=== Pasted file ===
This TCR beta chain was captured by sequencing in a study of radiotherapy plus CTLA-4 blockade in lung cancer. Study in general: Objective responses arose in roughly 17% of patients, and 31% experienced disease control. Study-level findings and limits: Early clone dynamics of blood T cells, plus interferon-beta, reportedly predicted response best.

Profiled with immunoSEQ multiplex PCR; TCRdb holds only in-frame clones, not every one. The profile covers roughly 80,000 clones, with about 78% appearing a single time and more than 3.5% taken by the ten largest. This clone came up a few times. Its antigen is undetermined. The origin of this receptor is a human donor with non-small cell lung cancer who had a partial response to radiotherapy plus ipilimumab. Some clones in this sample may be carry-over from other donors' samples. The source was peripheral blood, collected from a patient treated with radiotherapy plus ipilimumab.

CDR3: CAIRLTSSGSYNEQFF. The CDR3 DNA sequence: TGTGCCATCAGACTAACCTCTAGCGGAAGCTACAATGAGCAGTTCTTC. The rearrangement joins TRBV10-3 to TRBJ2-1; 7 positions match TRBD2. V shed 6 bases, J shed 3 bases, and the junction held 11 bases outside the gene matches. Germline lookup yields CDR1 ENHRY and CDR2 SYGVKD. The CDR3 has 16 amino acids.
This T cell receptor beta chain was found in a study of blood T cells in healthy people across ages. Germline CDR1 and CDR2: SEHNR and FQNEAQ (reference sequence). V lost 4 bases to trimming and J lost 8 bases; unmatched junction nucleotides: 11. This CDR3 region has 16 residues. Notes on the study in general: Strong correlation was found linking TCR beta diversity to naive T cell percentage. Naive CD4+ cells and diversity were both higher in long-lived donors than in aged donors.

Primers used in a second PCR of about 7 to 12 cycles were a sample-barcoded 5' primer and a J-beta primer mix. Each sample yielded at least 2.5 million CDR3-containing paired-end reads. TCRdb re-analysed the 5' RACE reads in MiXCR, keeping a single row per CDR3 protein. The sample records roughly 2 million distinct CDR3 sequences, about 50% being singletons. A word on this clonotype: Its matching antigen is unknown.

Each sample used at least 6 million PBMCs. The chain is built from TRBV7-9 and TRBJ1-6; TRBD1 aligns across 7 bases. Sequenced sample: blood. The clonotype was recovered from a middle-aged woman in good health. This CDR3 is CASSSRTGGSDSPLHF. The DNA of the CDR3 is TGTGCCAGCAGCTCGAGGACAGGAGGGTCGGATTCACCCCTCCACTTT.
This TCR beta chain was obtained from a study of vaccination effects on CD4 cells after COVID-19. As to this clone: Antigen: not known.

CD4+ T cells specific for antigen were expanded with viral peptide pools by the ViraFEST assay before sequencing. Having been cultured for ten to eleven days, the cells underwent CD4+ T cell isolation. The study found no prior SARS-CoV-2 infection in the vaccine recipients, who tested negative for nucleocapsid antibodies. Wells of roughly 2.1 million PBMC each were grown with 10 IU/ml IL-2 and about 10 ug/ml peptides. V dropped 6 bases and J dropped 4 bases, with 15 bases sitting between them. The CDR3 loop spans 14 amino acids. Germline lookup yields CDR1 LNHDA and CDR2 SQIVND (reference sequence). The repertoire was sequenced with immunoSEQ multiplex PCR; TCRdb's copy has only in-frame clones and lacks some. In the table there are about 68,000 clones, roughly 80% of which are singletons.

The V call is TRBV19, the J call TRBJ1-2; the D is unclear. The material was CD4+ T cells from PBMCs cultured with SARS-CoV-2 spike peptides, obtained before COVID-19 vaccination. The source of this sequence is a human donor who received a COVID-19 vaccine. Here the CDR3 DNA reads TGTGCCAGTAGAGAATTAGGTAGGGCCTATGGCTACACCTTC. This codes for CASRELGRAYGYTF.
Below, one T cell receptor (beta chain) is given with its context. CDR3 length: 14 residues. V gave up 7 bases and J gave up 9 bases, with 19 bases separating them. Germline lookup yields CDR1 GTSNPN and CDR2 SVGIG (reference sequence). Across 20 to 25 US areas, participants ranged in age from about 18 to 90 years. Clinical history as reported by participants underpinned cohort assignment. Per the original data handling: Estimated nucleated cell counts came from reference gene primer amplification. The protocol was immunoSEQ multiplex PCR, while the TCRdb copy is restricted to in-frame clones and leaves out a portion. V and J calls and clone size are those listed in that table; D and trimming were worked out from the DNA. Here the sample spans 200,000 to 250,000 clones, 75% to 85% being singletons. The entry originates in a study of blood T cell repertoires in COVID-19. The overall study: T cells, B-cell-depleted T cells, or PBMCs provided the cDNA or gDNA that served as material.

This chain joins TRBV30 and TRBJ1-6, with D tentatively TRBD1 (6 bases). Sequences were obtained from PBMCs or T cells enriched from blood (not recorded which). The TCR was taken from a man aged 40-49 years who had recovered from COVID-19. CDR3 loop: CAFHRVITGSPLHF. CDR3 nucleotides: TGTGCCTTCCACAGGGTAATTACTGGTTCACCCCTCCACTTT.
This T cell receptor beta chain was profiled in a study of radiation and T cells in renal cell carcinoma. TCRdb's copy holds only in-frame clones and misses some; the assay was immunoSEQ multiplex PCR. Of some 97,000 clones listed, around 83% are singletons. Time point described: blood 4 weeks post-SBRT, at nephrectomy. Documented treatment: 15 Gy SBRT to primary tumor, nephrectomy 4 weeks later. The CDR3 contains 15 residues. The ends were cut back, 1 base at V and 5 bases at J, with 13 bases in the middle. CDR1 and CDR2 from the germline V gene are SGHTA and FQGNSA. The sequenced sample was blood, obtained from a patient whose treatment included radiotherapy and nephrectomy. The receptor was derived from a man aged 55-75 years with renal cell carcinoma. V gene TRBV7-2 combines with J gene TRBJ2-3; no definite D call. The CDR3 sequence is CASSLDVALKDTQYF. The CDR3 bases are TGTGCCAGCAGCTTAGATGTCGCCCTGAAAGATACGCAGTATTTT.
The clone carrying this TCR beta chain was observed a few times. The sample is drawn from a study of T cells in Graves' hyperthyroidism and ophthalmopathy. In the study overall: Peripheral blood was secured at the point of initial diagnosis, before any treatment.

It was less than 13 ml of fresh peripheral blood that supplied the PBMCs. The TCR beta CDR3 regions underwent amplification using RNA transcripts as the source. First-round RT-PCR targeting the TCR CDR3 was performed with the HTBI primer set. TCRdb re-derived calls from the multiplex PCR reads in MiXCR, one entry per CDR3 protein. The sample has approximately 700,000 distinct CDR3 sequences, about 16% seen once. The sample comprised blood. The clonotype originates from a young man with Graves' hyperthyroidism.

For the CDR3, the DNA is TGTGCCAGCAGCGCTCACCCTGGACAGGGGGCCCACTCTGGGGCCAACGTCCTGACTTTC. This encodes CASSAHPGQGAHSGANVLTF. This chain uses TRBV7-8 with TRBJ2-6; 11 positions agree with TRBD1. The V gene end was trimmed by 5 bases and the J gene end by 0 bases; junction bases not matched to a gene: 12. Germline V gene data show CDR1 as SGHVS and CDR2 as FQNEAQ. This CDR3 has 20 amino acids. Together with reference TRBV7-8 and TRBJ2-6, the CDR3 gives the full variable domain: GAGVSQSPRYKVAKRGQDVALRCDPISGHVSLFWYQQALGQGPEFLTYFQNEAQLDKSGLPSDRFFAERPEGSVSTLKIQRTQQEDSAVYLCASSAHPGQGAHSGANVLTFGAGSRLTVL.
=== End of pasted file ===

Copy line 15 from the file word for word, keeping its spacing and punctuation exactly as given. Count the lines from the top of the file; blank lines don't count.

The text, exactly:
For the CDR3, the DNA is TGTGCCAGCAGCGCTCACCCTGGACAGGGGGCCCACTCTGGGGCCAACGTCCTGACTTTC. This encodes CASSAHPGQGAHSGANVLTF. This chain uses TRBV7-8 with TRBJ2-6; 11 positions agree with TRBD1. The V gene end was trimmed by 5 bases and the J gene end by 0 bases; junction bases not matched to a gene: 12. Germline V gene data show CDR1 as SGHVS and CDR2 as FQNEAQ. This CDR3 has 20 amino acids. Together with reference TRBV7-8 and TRBJ2-6, the CDR3 gives the full variable domain: GAGVSQSPRYKVAKRGQDVALRCDPISGHVSLFWYQQALGQGPEFLTYFQNEAQLDKSGLPSDRFFAERPEGSVSTLKIQRTQQEDSAVYLCASSAHPGQGAHSGANVLTFGAGSRLTVL.